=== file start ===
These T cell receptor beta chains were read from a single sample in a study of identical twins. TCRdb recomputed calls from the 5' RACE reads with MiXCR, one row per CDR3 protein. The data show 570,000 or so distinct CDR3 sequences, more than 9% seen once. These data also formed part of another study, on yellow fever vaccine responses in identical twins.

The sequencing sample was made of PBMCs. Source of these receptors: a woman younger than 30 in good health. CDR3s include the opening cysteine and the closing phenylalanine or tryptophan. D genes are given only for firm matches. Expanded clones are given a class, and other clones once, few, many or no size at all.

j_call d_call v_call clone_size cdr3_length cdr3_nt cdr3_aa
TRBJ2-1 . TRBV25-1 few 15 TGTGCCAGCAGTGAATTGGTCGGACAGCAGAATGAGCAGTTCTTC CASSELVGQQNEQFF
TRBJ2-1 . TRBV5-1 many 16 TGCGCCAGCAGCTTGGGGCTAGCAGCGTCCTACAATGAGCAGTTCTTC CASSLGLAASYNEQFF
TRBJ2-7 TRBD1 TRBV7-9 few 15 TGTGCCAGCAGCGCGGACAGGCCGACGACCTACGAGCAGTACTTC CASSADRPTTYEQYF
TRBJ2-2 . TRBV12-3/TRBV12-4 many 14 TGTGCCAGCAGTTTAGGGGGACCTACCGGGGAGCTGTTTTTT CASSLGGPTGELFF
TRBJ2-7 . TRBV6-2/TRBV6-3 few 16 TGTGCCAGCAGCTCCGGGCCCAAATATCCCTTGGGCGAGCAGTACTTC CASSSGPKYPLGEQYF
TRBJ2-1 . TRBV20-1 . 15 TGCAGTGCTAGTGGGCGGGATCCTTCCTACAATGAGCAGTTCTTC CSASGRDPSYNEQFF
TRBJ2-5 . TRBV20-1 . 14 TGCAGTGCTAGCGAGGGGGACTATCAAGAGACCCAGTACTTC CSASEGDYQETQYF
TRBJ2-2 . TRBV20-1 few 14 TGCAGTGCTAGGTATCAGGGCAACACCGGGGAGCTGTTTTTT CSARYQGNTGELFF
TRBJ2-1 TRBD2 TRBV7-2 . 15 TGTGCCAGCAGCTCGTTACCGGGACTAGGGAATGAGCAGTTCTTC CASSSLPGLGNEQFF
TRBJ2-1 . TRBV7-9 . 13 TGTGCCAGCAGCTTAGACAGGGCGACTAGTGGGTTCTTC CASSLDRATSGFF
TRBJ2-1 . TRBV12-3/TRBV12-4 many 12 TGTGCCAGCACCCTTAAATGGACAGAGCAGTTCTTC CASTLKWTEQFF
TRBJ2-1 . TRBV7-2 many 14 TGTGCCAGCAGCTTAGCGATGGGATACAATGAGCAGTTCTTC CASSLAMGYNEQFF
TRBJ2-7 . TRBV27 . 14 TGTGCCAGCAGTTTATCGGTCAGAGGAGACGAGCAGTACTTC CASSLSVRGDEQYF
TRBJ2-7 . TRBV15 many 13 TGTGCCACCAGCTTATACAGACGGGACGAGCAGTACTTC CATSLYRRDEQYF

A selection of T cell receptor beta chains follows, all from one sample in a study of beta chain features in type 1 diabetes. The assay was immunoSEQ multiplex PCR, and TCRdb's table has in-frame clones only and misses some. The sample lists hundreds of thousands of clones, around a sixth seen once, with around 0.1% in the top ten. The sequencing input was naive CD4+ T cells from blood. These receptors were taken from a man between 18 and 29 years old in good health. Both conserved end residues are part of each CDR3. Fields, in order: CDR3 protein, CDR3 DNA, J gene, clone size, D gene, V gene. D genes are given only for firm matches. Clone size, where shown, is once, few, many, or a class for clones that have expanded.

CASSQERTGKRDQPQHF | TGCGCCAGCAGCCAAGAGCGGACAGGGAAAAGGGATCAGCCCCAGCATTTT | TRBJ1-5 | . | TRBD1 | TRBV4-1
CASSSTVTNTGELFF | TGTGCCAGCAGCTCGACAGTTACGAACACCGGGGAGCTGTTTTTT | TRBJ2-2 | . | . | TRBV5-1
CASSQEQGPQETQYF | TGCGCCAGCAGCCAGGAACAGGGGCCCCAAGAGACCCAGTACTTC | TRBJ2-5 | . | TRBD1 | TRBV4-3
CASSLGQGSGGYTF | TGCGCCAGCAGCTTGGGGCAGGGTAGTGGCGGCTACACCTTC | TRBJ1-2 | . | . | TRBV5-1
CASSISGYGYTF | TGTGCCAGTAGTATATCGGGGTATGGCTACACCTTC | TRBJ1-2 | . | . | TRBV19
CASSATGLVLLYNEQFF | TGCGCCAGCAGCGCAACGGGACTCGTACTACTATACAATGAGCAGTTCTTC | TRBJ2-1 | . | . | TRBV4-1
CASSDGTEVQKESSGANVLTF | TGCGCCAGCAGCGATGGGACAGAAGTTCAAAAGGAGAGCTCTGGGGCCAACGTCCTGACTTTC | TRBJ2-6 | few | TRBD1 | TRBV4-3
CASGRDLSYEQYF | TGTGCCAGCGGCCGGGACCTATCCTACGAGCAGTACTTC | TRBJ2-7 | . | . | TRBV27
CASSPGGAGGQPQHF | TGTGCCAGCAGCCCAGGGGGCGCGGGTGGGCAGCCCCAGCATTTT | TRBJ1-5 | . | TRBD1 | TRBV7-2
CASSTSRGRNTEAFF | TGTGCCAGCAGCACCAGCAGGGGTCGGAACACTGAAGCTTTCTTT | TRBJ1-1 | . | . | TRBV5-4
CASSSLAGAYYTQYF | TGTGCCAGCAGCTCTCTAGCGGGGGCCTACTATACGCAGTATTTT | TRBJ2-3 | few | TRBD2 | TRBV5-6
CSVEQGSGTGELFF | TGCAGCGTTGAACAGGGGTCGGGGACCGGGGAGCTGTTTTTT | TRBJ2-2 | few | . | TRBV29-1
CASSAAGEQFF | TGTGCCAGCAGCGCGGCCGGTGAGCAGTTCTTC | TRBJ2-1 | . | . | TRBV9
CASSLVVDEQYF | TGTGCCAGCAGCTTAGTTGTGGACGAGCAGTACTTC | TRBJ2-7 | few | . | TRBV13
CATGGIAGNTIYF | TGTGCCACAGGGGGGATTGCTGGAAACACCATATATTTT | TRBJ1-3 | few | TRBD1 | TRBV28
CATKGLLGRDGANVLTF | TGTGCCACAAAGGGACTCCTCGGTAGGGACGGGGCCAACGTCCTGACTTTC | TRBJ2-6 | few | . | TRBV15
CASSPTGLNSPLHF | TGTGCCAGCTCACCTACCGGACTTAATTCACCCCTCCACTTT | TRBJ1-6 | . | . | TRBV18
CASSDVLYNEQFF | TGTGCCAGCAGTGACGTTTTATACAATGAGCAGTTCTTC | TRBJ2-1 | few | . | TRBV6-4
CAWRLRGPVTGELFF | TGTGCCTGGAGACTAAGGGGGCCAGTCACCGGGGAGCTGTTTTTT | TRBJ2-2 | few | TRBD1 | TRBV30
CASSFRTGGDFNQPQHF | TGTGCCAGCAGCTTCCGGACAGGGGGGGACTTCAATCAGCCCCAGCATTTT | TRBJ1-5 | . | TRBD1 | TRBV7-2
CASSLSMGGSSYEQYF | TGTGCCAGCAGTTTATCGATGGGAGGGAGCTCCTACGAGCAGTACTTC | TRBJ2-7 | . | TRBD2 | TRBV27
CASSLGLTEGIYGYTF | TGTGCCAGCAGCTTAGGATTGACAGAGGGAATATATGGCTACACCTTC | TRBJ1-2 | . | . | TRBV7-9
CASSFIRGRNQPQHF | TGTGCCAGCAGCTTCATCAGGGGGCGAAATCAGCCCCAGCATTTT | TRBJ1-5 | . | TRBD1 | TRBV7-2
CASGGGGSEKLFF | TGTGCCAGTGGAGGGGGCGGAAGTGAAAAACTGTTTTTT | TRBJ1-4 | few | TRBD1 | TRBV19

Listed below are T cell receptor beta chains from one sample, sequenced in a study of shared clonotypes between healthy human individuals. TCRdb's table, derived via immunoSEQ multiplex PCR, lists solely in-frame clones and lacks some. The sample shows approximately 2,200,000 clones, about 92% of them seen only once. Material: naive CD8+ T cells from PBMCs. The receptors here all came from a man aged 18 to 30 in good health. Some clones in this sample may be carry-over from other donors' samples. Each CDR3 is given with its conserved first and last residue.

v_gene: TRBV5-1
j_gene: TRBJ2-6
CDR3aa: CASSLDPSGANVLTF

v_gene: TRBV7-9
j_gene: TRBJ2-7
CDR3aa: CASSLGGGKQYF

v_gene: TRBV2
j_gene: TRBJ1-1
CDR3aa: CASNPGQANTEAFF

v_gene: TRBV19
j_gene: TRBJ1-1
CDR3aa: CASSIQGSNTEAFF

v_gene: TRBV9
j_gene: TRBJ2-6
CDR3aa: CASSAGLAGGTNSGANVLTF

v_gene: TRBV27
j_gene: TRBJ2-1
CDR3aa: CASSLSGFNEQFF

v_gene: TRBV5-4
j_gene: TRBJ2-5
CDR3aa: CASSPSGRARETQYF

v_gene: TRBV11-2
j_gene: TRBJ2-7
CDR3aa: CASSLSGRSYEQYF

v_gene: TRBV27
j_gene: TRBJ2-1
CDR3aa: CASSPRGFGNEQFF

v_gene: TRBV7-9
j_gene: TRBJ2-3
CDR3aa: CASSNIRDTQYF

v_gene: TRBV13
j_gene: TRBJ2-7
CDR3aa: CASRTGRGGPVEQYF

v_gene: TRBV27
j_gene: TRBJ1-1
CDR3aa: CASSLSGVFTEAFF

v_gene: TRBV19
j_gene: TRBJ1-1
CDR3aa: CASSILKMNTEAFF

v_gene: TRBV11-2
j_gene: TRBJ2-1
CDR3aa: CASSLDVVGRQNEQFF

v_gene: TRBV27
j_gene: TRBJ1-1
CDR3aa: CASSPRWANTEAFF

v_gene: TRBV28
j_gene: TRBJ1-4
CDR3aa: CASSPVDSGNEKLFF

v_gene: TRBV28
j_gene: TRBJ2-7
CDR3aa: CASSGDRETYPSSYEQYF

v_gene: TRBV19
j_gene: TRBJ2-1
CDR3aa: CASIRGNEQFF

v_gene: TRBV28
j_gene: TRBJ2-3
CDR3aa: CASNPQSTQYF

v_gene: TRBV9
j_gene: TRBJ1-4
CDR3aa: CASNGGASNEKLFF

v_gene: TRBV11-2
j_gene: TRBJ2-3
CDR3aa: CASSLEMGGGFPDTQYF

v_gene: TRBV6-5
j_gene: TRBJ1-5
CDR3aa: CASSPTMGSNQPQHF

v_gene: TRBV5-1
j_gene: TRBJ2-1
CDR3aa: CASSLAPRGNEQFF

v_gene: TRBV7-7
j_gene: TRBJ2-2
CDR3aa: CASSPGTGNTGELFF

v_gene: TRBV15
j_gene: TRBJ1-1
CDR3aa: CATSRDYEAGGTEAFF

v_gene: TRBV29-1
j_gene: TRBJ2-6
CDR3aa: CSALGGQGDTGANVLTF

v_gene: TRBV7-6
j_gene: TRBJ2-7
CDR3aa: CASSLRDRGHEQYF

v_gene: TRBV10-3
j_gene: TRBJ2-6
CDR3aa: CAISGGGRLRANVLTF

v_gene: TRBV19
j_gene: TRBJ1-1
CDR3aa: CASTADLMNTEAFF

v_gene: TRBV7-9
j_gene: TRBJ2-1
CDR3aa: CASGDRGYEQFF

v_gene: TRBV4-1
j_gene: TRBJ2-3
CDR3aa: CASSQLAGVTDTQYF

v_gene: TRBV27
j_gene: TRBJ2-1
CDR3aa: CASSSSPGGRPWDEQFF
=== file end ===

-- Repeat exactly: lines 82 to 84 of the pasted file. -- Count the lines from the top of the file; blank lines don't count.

CDR3aa: CASSILKMNTEAFF

v_gene: TRBV11-2
j_gene: TRBJ2-1